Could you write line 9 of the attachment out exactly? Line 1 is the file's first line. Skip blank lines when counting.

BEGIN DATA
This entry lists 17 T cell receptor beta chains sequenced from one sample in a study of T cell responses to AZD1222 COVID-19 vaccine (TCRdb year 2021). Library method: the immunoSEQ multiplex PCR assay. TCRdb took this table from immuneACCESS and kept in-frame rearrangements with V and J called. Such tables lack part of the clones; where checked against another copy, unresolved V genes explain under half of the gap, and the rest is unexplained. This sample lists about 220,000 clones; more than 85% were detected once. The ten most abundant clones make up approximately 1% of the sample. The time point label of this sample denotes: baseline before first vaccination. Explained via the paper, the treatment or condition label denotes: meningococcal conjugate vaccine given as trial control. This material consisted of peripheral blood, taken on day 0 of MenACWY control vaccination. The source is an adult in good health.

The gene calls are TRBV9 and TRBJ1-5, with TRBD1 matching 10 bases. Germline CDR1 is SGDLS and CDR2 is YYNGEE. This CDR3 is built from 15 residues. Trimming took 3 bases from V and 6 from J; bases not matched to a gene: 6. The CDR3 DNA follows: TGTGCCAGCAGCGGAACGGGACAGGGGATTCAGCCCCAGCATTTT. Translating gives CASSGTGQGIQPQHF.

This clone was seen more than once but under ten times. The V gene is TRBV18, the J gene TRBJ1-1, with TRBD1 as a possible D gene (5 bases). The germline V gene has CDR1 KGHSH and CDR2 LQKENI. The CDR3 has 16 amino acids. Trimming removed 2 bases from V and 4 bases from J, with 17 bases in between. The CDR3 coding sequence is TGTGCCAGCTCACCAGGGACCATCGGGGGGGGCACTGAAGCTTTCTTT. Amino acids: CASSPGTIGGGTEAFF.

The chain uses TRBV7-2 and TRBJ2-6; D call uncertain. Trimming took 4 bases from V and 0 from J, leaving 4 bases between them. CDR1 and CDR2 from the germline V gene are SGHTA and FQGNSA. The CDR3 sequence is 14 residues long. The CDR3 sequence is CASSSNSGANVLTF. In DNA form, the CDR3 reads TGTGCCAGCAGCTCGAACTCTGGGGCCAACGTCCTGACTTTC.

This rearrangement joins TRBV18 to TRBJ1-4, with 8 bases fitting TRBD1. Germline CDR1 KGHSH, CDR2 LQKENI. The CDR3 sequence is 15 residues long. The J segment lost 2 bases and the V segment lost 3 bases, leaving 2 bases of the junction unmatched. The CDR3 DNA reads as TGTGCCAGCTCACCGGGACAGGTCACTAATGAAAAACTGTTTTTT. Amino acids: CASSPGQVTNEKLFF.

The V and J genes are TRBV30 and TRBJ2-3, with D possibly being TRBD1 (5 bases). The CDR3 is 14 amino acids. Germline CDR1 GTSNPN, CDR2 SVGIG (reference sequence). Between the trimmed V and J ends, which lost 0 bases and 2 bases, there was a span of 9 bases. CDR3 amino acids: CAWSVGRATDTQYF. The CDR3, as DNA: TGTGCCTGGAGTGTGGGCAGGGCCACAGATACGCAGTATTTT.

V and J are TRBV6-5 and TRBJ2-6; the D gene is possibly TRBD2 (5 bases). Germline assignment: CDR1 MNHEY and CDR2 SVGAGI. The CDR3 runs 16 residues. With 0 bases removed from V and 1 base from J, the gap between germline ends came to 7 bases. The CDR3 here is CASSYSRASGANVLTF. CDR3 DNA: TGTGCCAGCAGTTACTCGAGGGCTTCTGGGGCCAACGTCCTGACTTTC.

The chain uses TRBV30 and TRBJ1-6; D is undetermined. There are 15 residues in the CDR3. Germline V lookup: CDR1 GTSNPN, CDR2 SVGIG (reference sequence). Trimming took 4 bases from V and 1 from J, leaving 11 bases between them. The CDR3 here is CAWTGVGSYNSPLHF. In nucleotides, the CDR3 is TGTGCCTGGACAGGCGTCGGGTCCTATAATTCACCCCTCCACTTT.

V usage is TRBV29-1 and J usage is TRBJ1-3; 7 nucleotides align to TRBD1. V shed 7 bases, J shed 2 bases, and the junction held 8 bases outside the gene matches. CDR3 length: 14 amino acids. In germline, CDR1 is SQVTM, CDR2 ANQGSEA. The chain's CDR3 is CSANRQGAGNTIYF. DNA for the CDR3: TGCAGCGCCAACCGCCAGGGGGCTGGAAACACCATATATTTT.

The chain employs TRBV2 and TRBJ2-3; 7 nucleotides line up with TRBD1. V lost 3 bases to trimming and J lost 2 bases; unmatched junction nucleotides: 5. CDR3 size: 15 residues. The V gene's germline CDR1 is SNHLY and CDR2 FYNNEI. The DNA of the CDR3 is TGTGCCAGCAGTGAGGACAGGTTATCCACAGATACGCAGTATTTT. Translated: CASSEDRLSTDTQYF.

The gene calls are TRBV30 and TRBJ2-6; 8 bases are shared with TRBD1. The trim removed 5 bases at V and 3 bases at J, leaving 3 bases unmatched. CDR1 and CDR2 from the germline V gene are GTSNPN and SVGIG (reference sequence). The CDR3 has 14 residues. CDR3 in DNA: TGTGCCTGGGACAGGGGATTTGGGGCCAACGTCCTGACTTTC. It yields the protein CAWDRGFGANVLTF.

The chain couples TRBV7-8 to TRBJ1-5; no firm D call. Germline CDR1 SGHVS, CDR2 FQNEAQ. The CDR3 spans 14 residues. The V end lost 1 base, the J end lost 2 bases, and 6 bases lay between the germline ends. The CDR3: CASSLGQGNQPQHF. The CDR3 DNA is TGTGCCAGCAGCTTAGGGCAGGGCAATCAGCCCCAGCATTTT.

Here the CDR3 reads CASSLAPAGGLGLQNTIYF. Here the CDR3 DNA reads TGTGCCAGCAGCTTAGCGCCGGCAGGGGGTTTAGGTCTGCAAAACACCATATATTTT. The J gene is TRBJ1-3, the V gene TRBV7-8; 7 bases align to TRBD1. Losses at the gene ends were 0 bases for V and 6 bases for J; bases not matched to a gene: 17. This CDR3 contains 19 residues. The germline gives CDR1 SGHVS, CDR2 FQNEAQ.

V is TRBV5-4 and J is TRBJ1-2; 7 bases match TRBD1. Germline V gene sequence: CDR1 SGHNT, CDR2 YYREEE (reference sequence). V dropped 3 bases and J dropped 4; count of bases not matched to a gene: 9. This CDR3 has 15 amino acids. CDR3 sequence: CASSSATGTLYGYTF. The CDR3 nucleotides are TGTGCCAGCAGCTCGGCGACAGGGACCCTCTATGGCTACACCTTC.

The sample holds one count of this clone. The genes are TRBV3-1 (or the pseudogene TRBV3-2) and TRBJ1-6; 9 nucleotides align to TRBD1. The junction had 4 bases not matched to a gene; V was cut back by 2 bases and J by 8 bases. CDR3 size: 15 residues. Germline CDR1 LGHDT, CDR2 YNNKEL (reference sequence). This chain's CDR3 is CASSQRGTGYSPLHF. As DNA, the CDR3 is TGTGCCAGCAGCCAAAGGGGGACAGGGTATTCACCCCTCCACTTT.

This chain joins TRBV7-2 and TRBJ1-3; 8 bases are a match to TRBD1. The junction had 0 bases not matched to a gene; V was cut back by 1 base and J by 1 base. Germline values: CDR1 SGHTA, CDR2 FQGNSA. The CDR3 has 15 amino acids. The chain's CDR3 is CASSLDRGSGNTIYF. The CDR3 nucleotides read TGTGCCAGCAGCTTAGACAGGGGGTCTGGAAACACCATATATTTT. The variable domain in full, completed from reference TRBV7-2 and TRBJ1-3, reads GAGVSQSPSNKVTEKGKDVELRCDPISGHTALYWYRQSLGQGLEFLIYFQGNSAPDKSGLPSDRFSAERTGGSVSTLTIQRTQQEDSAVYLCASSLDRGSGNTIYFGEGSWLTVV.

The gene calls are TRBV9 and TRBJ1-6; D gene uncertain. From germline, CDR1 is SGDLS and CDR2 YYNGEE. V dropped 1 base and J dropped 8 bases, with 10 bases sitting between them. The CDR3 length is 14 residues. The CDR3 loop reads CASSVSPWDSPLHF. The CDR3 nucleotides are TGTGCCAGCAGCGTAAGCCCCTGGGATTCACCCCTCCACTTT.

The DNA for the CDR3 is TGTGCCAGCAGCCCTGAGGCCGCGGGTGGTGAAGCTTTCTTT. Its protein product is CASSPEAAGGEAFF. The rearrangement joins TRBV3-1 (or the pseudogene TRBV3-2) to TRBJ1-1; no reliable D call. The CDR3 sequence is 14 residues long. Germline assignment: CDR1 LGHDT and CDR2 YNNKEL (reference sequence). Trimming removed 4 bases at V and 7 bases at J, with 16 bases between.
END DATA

V usage is TRBV29-1 and J usage is TRBJ1-3; 7 nucleotides align to TRBD1. V shed 7 bases, J shed 2 bases, and the junction held 8 bases outside the gene matches. CDR3 length: 14 amino acids. In germline, CDR1 is SQVTM, CDR2 ANQGSEA. The chain's CDR3 is CSANRQGAGNTIYF. DNA for the CDR3: TGCAGCGCCAACCGCCAGGGGGCTGGAAACACCATATATTTT.